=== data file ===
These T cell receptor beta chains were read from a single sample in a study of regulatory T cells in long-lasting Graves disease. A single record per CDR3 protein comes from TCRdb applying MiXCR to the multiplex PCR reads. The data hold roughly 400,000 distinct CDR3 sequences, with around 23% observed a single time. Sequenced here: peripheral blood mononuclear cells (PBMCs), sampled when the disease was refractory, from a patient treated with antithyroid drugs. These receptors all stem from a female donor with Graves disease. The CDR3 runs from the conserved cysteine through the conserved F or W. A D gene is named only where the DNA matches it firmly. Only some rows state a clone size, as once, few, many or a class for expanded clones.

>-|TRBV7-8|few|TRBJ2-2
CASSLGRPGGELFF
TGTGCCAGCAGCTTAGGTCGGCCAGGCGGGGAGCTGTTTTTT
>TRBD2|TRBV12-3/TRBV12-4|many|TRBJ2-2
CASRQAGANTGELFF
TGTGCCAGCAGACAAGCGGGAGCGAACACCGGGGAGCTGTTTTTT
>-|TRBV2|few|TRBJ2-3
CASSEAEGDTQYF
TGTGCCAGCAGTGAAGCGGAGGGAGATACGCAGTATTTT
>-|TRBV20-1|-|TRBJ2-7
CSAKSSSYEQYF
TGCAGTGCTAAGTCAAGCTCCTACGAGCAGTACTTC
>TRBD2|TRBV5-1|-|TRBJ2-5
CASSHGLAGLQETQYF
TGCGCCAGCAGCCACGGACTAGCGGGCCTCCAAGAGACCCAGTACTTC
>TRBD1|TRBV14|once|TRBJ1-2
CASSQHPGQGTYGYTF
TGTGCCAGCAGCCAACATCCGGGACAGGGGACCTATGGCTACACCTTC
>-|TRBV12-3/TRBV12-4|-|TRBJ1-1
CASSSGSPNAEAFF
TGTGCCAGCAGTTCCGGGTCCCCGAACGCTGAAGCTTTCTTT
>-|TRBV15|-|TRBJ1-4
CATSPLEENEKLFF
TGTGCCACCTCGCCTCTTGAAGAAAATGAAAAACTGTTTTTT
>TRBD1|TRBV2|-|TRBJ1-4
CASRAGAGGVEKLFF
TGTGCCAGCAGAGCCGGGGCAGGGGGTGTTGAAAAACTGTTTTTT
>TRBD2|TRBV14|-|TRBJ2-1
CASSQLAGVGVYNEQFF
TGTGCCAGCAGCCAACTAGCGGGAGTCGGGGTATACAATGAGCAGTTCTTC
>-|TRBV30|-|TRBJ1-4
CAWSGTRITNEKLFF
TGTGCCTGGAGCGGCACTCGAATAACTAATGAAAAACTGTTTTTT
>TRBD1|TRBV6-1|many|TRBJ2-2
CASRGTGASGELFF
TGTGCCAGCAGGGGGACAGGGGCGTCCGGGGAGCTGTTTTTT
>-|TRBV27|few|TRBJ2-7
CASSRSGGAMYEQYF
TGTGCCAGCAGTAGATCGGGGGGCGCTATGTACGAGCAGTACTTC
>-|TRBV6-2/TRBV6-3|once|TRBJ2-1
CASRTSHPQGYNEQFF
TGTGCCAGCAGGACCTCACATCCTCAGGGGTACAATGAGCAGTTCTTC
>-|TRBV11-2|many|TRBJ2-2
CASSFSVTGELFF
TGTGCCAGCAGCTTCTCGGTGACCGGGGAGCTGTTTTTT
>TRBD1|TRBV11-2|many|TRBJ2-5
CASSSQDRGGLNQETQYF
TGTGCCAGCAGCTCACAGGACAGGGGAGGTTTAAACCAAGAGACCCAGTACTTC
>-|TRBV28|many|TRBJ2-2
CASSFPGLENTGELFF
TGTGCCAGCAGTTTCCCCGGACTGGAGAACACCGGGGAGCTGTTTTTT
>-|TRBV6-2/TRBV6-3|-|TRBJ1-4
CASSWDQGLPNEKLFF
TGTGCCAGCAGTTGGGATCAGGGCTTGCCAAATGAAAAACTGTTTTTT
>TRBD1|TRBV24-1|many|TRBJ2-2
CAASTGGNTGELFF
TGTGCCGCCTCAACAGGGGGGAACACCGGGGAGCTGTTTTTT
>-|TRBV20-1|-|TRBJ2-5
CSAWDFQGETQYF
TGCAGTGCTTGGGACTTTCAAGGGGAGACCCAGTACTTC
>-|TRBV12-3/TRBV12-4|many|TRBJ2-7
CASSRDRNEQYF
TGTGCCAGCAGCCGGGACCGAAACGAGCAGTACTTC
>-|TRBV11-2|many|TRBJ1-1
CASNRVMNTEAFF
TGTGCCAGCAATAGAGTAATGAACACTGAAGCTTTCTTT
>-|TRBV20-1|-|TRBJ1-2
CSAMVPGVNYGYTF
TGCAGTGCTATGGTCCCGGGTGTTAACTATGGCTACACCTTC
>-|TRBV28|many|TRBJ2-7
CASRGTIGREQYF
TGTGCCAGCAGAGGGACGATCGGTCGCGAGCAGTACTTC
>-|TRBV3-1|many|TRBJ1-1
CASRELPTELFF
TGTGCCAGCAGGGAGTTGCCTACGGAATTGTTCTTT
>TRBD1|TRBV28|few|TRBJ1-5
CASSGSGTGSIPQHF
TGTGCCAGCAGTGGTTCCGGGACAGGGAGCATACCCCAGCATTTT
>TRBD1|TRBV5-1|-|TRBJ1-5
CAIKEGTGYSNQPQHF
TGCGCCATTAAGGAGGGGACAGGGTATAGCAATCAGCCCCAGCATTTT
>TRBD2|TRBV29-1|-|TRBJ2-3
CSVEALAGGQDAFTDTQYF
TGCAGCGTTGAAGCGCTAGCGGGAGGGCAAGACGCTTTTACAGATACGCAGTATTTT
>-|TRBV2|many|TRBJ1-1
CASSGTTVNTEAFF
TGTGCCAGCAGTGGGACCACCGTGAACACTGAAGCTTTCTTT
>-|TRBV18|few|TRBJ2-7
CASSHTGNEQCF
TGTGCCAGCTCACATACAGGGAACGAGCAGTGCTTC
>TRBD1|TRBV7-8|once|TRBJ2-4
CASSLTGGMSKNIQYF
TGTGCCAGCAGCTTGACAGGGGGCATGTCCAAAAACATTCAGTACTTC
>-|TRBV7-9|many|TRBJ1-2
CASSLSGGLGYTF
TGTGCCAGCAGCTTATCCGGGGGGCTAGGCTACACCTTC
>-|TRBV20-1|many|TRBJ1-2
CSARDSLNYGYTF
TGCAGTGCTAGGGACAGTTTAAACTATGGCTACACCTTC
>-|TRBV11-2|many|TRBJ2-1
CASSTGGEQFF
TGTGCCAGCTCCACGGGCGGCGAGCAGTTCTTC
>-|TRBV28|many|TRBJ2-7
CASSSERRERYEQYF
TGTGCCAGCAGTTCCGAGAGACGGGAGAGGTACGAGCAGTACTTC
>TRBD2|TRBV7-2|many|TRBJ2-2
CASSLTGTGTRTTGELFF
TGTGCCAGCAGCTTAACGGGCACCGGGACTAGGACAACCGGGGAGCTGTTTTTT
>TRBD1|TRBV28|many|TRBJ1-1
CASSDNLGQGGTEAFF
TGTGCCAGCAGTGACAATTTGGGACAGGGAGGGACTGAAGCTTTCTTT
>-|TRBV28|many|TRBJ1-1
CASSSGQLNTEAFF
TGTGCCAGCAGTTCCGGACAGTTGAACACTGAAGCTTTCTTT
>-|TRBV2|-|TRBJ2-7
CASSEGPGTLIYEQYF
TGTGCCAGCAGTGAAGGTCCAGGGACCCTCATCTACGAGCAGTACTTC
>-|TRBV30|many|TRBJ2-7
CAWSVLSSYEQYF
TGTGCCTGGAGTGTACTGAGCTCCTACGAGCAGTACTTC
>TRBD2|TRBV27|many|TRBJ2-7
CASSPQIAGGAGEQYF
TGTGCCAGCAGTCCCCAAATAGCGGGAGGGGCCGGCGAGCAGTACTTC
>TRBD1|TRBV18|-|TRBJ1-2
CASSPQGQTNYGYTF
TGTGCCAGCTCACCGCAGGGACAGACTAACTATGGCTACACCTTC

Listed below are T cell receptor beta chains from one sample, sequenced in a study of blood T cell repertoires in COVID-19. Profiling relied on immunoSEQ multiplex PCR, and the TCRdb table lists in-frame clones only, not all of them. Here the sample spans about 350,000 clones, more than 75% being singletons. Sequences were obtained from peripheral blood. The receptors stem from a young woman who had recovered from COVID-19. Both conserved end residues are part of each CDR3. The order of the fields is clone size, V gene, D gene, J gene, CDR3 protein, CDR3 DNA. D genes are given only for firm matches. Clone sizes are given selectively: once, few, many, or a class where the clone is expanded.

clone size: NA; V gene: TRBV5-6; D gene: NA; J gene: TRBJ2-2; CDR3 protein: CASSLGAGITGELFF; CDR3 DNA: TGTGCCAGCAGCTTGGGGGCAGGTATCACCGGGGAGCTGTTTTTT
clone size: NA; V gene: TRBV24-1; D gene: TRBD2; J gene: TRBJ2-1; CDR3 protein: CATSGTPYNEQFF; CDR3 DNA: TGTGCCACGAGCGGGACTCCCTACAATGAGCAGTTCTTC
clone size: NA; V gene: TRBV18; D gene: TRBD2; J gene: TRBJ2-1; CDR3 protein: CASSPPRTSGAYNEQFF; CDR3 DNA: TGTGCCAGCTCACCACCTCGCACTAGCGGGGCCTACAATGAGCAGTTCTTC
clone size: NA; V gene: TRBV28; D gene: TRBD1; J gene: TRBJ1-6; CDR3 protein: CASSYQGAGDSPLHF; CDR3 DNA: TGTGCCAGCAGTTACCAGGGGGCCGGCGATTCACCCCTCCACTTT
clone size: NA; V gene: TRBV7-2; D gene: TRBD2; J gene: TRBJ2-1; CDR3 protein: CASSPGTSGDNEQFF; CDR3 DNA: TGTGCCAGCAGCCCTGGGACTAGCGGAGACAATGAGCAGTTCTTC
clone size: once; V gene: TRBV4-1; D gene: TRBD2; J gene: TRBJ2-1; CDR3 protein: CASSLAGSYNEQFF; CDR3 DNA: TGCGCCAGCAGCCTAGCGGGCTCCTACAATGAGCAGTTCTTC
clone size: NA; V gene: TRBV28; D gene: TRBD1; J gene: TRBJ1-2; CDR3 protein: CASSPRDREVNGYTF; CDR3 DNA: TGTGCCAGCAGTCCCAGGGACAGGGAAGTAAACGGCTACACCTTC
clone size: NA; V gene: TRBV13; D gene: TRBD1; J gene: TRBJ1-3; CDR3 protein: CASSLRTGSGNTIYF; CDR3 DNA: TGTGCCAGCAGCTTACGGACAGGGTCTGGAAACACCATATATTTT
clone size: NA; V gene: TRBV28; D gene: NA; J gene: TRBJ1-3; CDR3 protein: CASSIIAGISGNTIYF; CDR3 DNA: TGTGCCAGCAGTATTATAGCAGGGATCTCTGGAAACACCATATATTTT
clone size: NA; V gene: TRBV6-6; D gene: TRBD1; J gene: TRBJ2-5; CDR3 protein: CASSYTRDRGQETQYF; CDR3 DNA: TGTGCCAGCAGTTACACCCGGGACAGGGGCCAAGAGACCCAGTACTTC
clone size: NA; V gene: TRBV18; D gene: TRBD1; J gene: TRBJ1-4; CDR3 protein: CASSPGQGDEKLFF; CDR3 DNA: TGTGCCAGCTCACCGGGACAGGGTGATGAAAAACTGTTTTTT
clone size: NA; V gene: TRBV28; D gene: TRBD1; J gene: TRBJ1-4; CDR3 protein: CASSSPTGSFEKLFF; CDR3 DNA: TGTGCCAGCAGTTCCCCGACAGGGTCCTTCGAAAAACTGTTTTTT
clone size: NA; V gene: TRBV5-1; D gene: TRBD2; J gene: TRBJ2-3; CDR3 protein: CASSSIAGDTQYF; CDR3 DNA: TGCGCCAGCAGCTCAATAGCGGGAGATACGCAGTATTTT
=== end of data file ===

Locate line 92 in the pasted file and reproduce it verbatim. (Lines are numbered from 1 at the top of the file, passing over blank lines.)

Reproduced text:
>TRBD1|TRBV7-8|once|TRBJ2-4